YAKIMA - Gov. Chris Gregoire is urging Congressional and state support for a plan that bolsters water supplies in the Yakima basin and implements one of the most significant ecological restoration projects undertaken in the West.
"Water is the lifeblood of our state," Gregoire said. "Our communities, our $1 billion agricultural industry and our fish all depend on a reliable source of water to survive and to thrive."
Gregoire added that she was pleased with the progress made by the Department of Ecology and the Bureau of Reclamation to reach agreement on the future of water in the Yakima River Basin.
"I urge that we move forward and implement this new program - the sooner we're able to provide a constant source of water, the sooner our entire region will benefit," she said.
Last fall, Gregoire joined Rep. Doc Hastings and Interior Secretary Ken Salazar in Yakima to garner support for the Yakima River Basin Integrated Water Resource Management Plan endorsed by a diverse group of water interests.
The plan calls for improving water supplies for the Yakima Basin Irrigation Project and providing fish passage at 100-year-old reservoirs in addition to other fish and habitat enhancements.
Last week, the Bureau of Reclamation and Washington Department of Ecology announced the release of a final programmatic environmental impact statement (EIS) that evaluates the impacts associated with an integrated plan designed to meet the basin's water and aquatic resource needs.
The Yakima River Basin Integrated Water Resource Management Plan provides a balanced approach to addressing water shortages through additional surface water and underground water storage, enhanced water conservation, market-based water reallocation, and structural and operational improvements.
The plan also improves the basin's environmental health by protecting and enhancing habitat, providing fish passage at reservoirs, and making targeted land acquisitions on a willing-seller basis.
The Yakima River Basin stretches from the crest of Snoqualmie Pass to Benton City, where the river drains into the Columbia River. It supports a rich farming base with crops ranging from Timothy hay and mint, to perennial apple and cherry and peach orchards, and annual crops of asparagus, potatoes and row vegetables relying on irrigation.
Increasingly frequent water shortages, coupled with predictions of reduced snowpack due to the changing climate, have brought once conflicting water interests to a common table in support of the plan.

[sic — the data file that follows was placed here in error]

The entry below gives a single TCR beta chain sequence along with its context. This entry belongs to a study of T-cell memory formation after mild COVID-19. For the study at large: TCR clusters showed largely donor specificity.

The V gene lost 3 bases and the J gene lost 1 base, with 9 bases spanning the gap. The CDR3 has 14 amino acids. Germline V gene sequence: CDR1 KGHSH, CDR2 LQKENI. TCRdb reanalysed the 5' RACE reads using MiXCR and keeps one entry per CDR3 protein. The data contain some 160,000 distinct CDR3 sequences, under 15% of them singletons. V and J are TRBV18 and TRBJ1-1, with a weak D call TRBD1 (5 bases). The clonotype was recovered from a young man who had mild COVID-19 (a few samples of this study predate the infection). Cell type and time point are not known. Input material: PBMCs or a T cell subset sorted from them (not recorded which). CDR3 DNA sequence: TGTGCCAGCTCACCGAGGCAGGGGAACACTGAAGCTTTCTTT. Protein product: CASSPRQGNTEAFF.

The goal, then, is to seek authorization and funding from both the U.S. Congress and the Washington State Legislature to begin implementing projects outlined in the integrated plan. The work group adopted the plan in 2011 that led to the preparation of the EIS released today. Individual projects will each receive specific environmental review. The document serves as an umbrella framework for the entire plan.
The plan will be further refined based on the comments received during the programmatic environmental review and forwarded to the U.S. Department of Interior for authorization and policy consideration by Congress and the state Legislature in 2013.
Dan Newhouse, a Sunnyside-area farmer, is the director of the state's agriculture department and he backs the Yakima basin plan.
"This is about the time of year producers begin to look nervously to the mountains to gauge the snowpack," Newhouse said. "To a large extent, we are dependent on that natural water storage in the Cascades and other ranges. As a result of that dependence, we've lived through droughts that have had a major impact on farm incomes. In the Yakima Basin, we currently have about 1 million acre-feet of water storage, but each year we use twice that amount for agricultural irrigation."
Newhouse added, "The landmark agreement reached last spring to increase water storage is a win for our communities, for the natural environment and for agriculture. We need to pull together to secure the resources needed to make the vision of additional storage a reality. If we do nothing, we're only inviting a drought event that will have serious consequences for our state's economy."